But I was very lucky to be assigned to Azogues, and to IEOS Cañar. Being the only Volunteer in the province for the first year, and the only project engineer (apart from “L”, the “Jefe Provincial“) I had nothing to do but work, which is what I did: on my very first day in the IEOS office, the “Jefe Provincial” told me that there were two communities ready and waiting for a water project to begin, materials were in the office, so he didn’t want to see me until the water systems were built! What a great opportunity – just out of graduate school, and I had responsibility for two significant water projects.
Being fairly isolated in Azogues, I wasn’t distracted by socialising with other Volunteers, unlike (for example) some of my fellow PCVs closer to Quito, who got together a lot. This helped me learn Spanish – nobody to speak English with except Jean, who telephoned the IEOS office every two weeks!
Another reason I was lucky was that, after a year, an international NGO arrived in Azogues. There was absolutely no missing the arrival of Annuska Heldring (Plan Cañar’s first Field Director) and her white Land Cruiser – Plan International opened a Field Office!
But first, I had a couple of water systems to get built that first year in Azogues. In my next post, covering my hike up Mt Field, I will describe what it was like helping bring potable water to those first two communities: El Tambo and Cochancay. Stay tuned!
Postscript: I climbed Mt Tom again on 19 July, 2018, after having completed all 48 of New Hampshire’s 4000-footers earlier that month. I wondered how it would feel to start the cycle anew – it felt good! It had been a bit over 2 years since I had climbed Tom and Field, and some things had changed…
This time it was mid-summer instead of late spring, so no snow or ice on the ground. And, this time, I climbed Mt Field first, going around Avalon and A-Z trails clockwise instead of counter-clockwise.
I drove up from Durham, leaving at 7am, arriving at the trail-head in Crawford Notch about 2 1/2 hours later. Since I had climbed Tom and Field last time, I had established a tradition of stopping for coffee and a Subway sandwich on the way north – which I did this time, too.
It was a beautiful summer day, warm and clear, with great views from the tops. As I hiked up, I did notice many more tree-falls than I had remembered, perhaps due to the severe storms we had here in March 2018. And I am pretty sure I saw the place where I fell on ice two years ago, descending from Mt Field.
Here are a few photos of this second ascent of Mt Tom:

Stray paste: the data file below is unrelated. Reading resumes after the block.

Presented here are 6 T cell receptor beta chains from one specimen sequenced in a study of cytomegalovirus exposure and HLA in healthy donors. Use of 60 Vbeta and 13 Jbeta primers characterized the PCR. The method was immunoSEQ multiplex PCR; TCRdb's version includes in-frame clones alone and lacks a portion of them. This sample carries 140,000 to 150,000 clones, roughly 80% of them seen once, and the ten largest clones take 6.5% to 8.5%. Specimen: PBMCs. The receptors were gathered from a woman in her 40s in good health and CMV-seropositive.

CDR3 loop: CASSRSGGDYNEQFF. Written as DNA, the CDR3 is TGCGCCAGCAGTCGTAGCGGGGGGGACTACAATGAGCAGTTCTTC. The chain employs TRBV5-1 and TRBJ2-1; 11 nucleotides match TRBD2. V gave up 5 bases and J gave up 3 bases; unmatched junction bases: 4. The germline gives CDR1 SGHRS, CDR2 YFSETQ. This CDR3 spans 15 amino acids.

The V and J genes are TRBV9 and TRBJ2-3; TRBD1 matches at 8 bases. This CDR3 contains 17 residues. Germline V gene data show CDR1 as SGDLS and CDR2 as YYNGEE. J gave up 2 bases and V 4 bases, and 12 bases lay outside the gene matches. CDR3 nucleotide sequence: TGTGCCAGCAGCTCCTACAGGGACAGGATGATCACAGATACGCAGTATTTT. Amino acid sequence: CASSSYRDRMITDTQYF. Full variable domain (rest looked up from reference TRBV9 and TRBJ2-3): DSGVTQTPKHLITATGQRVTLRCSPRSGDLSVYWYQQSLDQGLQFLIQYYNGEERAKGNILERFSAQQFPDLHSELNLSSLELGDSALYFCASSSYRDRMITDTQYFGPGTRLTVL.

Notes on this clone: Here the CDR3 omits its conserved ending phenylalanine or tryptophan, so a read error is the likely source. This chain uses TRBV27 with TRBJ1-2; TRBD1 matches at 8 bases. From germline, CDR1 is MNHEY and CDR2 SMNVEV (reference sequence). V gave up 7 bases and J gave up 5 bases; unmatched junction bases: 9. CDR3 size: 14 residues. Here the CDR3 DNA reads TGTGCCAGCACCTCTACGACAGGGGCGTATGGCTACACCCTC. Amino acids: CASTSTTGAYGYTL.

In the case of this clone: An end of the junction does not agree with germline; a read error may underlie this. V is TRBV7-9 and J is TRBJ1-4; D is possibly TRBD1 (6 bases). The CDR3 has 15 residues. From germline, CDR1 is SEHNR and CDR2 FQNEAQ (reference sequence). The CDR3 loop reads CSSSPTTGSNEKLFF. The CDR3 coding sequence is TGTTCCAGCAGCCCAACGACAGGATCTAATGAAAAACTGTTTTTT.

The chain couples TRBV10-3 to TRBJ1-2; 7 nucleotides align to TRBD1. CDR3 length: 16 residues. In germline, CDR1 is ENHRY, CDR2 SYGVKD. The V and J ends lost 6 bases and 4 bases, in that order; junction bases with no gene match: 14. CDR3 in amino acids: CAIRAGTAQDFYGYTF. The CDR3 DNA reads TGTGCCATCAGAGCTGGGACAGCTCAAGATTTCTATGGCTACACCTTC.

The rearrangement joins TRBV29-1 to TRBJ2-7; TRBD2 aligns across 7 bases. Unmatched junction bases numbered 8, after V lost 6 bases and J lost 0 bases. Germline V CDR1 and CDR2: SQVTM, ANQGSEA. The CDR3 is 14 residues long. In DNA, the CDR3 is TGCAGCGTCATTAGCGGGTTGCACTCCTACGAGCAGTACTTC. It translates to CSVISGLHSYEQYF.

Notice the difference – no snow at the top of the Presidential Range this time!
And here are two videos I took along the Crawford Brook that day:
I’m not planning on hiking all 48 of the 4000-footers again, but it might happen! But as I do hike them, the repeat climbs will be in different seasons, and afterwards I will revisit these articles and add photos from the subsequent climbs.
Here are links to earlier blogs in this series. Eventually there will be 48 articles, each one about climbing one of New Hampshire’s 4000-footers, and also reflecting on a career in international development:
- Mt Tom (1) – A New Journey;
- Mt Field (2) – Potable Water in Ecuador;
- Mt Moosilauke (3) – A Water System for San Rafael (part 1);
- Mt Flume (4) – A Windmill for San Rafael (part 2);
- Mt Liberty (5) – Onward to Colombia, Plan International in Tuluá;
- Mt Osceola (6) – Three Years in Tuluá;
- East Osceola (7) – Potable Water for Cienegueta;
- Mt Passaconaway (8) – The South America Regional Office;
- Mt Whiteface (9) – Empowerment!;
- North Tripyramid (10) – Total Quality Management for Plan International;
- Middle Tripyramid (11) – To International Headquarters!;
- North Kinsman (12) – Fighting Fragmentation and Building Unity: New Program Goals and Principles for Plan International;
- South Kinsman (13) – A Growth Plan for Plan International;
- Mt Carrigain (14) – Restructuring Plan International;
- Mt Eisenhower (15) – A Guest Blog: Max van der Schalk Reflects on 5 Years at Plan’s International Headquarters;
- Mt Pierce (16) – Four Years At Plan’s International Headquarters;
- Mt Hancock (17) – Hanoi, 1998;
- South Hancock (18) – Plan’s Team in Viet Nam (1998-2002);
- Wildcat “D” Peak (19) – Plan’s Work in Viet Nam;
- Wildcat Mountain (20) – The Large Grants Implementation Unit in Viet Nam;
- Middle Carter (21) – Things Had Changed;
- South Carter (22) – CCF’s Organizational Capacity Assessment and Child Poverty Study;
- Mt Tecumseh (23) – Researching CCF’s New Program Approach;
- Mt Jackson (24) – The Bright Futures Program Approach;
- Mt Isolation (25) – Pilot Testing Bright Futures;
- Mt Lincoln (26) – Change, Strategy and Culture: Bright Futures 101;
- Mt Lafayette (27) – Collective Action for Human Rights;
- Mt Willey (28) – Navigating Principle and Pragmatism, Working With UUSC’s Bargaining Unit;
- Cannon Mountain (29) – UUSC Just Democracy;
- Carter Dome (30) – A (Failed) Merger In the INGO Sector (1997);
- Galehead Mountain (31) – What We Think About When We Think About A Great INGO Program;
- Mt Garfield (32) – Building Strong INGO Teams: Clarity, Trust, Inspiration;
- Mt Moriah (33) – Putting It All Together (Part 1): the ChildFund Australia International Program Team;
- Owls’ Head (34) – Putting It All Together (Part 2): ChildFund Australia’s Theory of Change;
- Bondcliff (35) – ChildFund Australia’s Development Effectiveness System;
- West Bond (36) – “Case Studies” in ChildFund Australia’s Development Effectiveness System;
- Mt Bond (37) – Impact Assessement in ChildFund Australia’s Development Effectiveness System;
- Mt Waumbek (38) – “Building the Power of Poor People and Poor Children …”